Shel Silverstein’s classic children’s story, The Giving Tree, is idealized by many as a perfect picture of unconditional love, and reviled by many others as the epitome of an unhealthy relationship. It is easy to take sides. As a psychotherapist I find myself more drawn to something else. I am curious about what drives the tree to invite the boy to chop her down and take all of her leaves, apples, branches and trunk, in the name of love.
Is the tree really happy?
We are given a mixed message about this. The narrator says several times that the tree is happy. In fact the story ends with the line “and the tree was happy.” But there is also a palpable sadness that grows in intensity throughout the story. And at the end, with the delivery of that last line, all that remains of the tree is a stump.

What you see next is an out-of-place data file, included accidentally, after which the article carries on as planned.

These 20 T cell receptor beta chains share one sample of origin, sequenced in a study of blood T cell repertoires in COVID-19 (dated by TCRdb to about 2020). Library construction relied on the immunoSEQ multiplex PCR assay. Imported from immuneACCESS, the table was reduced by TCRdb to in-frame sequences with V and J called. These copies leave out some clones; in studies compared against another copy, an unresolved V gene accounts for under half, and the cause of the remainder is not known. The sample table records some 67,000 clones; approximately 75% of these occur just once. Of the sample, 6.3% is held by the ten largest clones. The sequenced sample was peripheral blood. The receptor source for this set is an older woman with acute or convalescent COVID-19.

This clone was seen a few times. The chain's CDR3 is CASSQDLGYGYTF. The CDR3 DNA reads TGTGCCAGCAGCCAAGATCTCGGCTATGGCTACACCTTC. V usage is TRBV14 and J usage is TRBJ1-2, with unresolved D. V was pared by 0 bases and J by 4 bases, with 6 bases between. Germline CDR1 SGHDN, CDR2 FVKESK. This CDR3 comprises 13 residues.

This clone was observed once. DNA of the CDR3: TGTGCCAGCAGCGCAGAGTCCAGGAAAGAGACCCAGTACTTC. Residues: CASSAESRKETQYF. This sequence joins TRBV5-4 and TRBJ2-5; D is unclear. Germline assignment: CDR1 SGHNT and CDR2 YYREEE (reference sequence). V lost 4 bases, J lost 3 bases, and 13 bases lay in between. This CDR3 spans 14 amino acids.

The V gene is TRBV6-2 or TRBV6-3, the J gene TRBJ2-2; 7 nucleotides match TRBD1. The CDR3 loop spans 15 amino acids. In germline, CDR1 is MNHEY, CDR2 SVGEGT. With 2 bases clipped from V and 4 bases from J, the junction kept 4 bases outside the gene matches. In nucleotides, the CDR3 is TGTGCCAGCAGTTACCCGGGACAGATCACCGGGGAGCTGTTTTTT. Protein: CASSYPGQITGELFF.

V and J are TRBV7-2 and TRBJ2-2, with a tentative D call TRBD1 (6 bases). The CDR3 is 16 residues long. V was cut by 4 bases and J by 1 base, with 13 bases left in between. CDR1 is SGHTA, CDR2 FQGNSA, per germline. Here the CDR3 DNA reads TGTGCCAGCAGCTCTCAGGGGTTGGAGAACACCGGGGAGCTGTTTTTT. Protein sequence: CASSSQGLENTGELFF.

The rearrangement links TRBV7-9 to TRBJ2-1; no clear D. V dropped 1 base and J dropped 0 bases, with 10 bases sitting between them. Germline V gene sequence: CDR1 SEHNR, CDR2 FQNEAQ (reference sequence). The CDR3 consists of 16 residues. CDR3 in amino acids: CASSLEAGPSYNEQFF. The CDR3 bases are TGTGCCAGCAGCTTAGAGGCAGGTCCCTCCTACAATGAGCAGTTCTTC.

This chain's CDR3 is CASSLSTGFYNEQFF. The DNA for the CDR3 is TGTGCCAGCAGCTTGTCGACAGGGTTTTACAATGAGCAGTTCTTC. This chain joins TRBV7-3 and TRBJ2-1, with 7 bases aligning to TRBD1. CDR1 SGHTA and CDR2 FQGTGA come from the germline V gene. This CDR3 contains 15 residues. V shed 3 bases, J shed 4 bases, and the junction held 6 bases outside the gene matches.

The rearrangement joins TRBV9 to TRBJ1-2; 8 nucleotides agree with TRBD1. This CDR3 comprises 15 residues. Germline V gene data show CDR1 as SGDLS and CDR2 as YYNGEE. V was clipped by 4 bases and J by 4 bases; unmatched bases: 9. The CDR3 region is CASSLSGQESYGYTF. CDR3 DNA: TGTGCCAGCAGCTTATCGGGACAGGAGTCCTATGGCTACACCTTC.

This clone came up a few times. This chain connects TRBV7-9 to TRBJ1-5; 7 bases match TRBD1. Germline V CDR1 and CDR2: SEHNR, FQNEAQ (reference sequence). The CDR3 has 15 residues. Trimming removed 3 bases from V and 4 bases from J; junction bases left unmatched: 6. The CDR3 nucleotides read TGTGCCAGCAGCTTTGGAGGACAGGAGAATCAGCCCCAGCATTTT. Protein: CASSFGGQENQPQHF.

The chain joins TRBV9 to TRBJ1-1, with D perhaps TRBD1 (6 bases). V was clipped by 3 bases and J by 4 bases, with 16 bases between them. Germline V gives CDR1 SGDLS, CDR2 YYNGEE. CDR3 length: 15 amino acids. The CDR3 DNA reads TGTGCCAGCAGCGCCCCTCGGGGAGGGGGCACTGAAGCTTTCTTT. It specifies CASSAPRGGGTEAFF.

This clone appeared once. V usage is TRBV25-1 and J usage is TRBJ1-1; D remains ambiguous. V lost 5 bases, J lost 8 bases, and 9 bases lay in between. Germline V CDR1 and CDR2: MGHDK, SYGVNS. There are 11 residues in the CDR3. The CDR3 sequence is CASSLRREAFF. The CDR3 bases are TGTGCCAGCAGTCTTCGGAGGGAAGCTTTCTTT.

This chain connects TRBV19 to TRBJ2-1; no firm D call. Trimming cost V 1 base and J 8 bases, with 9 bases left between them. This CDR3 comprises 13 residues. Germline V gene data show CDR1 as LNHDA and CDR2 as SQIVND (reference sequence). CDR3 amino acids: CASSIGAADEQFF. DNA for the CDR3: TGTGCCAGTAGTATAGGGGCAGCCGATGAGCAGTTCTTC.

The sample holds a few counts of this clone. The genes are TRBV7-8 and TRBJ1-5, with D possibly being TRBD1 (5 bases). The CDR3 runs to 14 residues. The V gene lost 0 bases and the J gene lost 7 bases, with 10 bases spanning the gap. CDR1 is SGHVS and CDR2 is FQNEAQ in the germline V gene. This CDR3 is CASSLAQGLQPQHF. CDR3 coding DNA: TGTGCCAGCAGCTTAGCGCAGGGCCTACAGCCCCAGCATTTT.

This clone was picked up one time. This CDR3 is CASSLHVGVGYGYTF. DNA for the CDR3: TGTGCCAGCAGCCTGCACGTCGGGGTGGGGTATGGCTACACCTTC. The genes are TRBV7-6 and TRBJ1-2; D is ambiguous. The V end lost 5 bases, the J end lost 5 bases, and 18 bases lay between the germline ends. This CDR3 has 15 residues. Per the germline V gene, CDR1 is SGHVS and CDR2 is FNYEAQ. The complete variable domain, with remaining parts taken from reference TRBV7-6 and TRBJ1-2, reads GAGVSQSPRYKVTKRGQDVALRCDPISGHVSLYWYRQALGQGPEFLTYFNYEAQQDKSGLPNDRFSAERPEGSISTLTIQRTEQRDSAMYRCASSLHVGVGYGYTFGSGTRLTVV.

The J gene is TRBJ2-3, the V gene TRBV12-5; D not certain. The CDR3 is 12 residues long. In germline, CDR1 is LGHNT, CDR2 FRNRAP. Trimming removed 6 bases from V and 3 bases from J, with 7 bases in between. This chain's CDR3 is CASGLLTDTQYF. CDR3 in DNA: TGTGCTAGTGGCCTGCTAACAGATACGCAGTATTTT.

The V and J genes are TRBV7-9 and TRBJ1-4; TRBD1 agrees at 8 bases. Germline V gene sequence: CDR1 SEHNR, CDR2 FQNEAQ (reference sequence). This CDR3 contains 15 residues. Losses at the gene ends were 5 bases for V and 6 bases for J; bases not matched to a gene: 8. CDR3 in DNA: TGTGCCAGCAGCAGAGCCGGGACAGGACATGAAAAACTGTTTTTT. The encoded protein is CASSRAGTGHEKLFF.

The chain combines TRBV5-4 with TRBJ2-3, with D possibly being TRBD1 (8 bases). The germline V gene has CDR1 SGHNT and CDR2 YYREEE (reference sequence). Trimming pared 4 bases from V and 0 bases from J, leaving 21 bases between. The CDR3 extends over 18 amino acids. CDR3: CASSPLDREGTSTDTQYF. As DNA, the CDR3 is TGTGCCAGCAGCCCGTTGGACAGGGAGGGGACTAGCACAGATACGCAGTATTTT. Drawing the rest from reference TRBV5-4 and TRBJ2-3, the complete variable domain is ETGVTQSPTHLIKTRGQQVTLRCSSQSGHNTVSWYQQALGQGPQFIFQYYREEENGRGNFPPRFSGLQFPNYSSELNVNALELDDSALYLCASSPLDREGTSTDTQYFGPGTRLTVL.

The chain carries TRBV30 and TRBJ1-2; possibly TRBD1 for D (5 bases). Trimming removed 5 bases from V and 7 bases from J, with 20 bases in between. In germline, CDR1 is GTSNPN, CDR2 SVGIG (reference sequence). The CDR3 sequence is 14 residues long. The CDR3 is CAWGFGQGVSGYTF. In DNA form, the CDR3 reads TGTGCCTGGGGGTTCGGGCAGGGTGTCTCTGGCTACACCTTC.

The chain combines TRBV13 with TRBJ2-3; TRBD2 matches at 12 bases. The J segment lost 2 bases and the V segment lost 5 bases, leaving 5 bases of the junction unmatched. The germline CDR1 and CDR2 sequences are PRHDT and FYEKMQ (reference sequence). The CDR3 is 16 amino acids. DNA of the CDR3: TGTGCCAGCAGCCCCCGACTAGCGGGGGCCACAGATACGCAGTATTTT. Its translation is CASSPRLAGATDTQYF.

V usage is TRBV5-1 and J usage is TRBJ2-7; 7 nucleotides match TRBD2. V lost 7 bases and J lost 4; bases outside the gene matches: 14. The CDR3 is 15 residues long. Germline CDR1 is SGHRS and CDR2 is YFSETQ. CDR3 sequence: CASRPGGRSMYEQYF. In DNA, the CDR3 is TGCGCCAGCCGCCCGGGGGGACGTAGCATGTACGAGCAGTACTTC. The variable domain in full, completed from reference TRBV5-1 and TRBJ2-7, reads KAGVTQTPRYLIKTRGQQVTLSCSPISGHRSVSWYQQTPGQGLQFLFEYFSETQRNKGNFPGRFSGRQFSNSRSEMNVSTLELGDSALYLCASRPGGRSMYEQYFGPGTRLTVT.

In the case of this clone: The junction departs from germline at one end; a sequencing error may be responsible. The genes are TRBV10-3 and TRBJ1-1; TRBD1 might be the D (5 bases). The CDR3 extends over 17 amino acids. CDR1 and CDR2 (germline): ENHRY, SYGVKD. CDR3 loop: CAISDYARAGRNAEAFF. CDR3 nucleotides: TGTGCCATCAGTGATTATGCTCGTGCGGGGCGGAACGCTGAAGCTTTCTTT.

I am left thinking that the tree never had the opportunity to pause and explore her feelings on the subject. Nor did she have the opportunity to explore alternative notions of giving and love that do not require a giving away.
I wonder what might happen if the tree were offered space for this kind of exploration. And furthermore what might happen if the tree were encouraged to experiment first with giving herself much of what she wants to give away to the boy.
What kind of tree would she be?